Major adverse cardiovascular events in patients after acute myocardial infarction treated invasively and different patterns of glucometabolic disturbances evaluated at mid-term follow-up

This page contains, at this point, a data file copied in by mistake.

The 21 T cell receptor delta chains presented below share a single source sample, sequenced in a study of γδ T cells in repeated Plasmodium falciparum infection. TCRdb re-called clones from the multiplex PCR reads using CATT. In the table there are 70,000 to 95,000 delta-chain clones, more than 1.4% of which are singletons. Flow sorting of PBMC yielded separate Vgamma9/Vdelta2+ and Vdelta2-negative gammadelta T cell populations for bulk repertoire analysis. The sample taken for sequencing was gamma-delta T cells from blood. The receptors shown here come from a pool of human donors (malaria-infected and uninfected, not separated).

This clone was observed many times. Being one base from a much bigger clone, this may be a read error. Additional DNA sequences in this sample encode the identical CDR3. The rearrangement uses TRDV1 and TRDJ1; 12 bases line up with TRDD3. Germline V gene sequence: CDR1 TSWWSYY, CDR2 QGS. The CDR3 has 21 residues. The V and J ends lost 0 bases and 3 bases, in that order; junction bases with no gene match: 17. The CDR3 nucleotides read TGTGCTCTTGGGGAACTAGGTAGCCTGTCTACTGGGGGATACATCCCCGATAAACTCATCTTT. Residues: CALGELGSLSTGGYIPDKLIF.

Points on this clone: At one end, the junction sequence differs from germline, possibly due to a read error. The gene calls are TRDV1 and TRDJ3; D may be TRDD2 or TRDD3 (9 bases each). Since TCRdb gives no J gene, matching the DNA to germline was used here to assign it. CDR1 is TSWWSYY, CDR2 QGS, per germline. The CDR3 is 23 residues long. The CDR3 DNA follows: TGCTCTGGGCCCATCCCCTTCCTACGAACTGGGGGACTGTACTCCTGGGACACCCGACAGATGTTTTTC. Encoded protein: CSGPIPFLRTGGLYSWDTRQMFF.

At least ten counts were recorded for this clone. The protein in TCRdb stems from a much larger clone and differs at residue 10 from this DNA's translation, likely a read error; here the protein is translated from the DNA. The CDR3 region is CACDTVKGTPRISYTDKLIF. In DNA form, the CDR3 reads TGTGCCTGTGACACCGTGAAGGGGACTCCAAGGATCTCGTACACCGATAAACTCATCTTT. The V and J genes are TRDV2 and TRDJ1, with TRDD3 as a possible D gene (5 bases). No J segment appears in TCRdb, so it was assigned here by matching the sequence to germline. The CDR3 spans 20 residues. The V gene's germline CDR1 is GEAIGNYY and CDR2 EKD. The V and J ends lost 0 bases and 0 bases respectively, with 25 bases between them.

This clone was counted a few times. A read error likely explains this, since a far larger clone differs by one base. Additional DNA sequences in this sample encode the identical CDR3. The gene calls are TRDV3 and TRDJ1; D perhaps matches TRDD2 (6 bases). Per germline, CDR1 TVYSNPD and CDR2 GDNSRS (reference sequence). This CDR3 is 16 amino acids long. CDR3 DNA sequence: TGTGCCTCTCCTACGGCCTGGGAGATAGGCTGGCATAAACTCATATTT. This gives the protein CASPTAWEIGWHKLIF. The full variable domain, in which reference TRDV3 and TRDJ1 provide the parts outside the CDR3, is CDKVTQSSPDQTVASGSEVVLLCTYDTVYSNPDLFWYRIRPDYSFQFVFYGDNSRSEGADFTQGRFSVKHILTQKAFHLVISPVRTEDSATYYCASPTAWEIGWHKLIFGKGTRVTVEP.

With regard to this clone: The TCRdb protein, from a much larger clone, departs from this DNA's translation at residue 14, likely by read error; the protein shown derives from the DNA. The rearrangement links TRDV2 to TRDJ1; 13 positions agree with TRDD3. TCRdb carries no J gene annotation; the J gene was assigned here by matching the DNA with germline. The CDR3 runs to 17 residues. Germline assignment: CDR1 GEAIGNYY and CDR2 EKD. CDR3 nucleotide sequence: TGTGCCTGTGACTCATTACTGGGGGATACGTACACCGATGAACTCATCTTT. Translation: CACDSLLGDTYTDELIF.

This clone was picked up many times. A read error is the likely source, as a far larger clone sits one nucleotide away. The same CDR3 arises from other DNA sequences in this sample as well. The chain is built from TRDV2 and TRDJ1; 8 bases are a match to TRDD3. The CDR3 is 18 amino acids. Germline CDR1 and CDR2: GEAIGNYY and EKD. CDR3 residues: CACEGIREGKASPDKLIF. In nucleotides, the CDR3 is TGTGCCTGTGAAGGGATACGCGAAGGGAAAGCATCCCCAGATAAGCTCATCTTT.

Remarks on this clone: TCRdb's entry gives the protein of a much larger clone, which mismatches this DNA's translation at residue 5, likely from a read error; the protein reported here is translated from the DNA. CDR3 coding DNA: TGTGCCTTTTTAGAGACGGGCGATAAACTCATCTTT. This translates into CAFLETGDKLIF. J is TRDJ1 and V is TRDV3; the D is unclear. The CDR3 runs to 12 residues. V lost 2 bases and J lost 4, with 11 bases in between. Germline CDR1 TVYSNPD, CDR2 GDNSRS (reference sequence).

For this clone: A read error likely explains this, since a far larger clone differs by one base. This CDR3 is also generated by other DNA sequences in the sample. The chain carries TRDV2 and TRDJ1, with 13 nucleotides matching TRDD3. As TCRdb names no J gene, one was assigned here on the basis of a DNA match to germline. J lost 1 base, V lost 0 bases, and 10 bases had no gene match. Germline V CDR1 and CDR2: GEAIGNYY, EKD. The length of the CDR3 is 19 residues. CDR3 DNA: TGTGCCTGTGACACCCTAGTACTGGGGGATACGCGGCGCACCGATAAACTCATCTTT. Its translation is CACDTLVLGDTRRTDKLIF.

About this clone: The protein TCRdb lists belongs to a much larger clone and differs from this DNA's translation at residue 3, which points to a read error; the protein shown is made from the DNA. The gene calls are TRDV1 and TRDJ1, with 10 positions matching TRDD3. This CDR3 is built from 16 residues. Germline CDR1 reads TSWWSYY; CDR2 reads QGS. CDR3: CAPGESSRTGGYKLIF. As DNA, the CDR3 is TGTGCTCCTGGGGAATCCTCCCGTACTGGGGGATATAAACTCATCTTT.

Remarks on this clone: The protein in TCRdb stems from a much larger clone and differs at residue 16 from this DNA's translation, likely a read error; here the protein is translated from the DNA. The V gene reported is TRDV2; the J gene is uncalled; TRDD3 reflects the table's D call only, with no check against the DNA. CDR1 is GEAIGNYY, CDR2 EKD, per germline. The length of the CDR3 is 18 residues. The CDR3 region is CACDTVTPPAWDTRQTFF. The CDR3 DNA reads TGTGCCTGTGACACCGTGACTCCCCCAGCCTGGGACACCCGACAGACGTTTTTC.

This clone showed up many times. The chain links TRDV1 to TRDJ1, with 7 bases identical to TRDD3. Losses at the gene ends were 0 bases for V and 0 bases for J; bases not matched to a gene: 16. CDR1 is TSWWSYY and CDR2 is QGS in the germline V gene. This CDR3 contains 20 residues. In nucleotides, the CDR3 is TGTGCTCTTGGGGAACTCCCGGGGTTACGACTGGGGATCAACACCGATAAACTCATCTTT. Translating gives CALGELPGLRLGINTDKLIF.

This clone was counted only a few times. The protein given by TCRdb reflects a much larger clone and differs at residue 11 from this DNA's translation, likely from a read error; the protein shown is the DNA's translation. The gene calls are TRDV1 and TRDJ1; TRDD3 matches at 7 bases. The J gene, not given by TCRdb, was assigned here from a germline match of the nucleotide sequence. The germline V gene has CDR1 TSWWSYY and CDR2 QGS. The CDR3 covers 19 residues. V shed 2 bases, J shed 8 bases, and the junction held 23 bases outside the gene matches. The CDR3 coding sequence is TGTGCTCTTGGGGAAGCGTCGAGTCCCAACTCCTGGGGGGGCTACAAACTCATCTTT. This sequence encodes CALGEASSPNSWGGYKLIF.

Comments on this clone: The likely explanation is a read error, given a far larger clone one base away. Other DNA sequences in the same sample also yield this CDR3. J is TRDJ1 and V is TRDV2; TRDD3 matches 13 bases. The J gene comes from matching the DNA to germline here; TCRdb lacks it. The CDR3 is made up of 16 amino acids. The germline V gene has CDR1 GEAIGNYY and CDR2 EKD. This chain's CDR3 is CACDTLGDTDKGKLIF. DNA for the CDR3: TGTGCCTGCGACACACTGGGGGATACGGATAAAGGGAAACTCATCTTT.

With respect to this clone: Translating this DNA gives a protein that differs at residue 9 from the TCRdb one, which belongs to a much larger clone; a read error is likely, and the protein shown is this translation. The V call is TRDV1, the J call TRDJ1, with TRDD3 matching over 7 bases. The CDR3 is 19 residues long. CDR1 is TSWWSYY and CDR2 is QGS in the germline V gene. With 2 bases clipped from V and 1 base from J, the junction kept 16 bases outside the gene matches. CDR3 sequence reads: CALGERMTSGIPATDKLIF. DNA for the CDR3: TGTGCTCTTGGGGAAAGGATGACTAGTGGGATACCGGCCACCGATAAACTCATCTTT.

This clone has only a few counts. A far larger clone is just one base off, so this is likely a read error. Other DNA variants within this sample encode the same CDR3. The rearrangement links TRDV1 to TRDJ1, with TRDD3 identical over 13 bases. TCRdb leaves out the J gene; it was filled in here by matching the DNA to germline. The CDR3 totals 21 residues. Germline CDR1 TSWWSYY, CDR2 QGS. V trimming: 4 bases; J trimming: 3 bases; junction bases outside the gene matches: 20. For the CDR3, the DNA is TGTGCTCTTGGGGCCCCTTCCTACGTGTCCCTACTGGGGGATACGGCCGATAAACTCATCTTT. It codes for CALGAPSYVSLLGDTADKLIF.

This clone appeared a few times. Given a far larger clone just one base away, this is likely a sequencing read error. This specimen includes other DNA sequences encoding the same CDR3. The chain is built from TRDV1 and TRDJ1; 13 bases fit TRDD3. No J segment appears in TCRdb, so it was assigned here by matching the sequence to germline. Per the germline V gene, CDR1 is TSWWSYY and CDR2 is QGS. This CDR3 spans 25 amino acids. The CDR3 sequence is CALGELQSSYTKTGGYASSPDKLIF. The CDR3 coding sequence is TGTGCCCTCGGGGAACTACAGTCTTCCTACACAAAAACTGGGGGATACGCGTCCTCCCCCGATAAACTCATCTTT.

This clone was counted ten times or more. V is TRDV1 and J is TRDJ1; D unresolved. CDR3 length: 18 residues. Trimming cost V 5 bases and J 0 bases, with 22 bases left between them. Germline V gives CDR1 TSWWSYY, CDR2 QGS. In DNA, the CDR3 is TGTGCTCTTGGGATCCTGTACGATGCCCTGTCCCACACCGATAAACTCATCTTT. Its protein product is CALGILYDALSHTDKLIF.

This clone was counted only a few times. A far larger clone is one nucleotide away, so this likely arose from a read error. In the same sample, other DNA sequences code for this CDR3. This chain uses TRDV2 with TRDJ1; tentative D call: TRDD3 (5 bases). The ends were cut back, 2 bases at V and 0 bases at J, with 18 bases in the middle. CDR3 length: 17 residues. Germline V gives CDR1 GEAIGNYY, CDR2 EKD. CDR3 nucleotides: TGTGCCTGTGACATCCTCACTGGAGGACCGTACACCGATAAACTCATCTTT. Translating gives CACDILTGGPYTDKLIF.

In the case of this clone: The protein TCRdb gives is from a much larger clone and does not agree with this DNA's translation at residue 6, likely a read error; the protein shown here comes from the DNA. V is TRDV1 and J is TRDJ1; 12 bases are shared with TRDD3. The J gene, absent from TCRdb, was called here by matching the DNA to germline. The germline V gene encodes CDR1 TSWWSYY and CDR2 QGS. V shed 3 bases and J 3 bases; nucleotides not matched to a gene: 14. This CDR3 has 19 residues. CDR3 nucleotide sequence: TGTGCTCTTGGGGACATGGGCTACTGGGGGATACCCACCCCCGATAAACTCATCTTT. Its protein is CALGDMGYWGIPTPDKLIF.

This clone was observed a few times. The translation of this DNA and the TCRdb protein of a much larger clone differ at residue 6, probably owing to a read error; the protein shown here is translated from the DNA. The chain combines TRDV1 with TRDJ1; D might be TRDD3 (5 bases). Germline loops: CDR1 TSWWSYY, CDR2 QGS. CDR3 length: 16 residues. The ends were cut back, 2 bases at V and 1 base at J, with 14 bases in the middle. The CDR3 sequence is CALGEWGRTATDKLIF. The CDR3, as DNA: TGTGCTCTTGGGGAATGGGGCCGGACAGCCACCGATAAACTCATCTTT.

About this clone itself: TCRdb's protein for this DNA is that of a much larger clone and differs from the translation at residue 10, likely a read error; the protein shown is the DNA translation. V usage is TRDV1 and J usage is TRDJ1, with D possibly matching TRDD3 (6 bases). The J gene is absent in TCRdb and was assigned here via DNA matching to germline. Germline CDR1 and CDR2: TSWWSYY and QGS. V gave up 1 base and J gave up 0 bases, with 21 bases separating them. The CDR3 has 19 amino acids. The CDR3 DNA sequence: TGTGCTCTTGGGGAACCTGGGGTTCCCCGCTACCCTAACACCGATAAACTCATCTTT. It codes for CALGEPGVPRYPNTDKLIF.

AbstractObjective: To assess the impact of glucometabolic status (GS) evaluated at hospital discharge and at mid-term follow-up visit (FU-visit) on major adverse cardiovascular events (MACE) in patients (pts) with acute myocardial infarction (AMI) treated invasively.Material and Methods: Study encompassed 368 AMI-pts treated invasively, in whom GS was assessed by 2-hour post load glycemia at hospital discharge and at FU-visit after 6 months. Patients were divided into two groups with respect to GS at hospital discharge: abnormal glucose tolerance (AGT, n=149), normal glucose tolerance (NGT, n=219). Each of those groups was divided into two subgroups with respect to GS at FU-visit: persistent AGT (pAGT, n=101), transient AGT (tAGT, n=48), newly detected AGT (newAGT, n=114), persistent NGT (pNGT, n=105). Median follow-up duration after FU-visit was 24.5 months.Results: There was a trend towards more subjects with MACE in AGT than NGT group (24.2% vs. 16%; p=0.051). More AGT-pts were hospitalized due to decompensated heart failure (6% vs. 0.5%; p=0.002). However, there were no significant differences in MACE between subjects with pAGT and tAGT, including heart failure hospitalizations. Among NGT-pts there were no significant differences in particular MACE between newAGT-pts and pNGT-pts.Conclusions: In AMI-pts treated invasively, who had abnormal glucose tolerance at hospital discharge, the improvement in glucometabolic status after 6 months was not related to lower risk of hospitalization due to decompensated heart failure.
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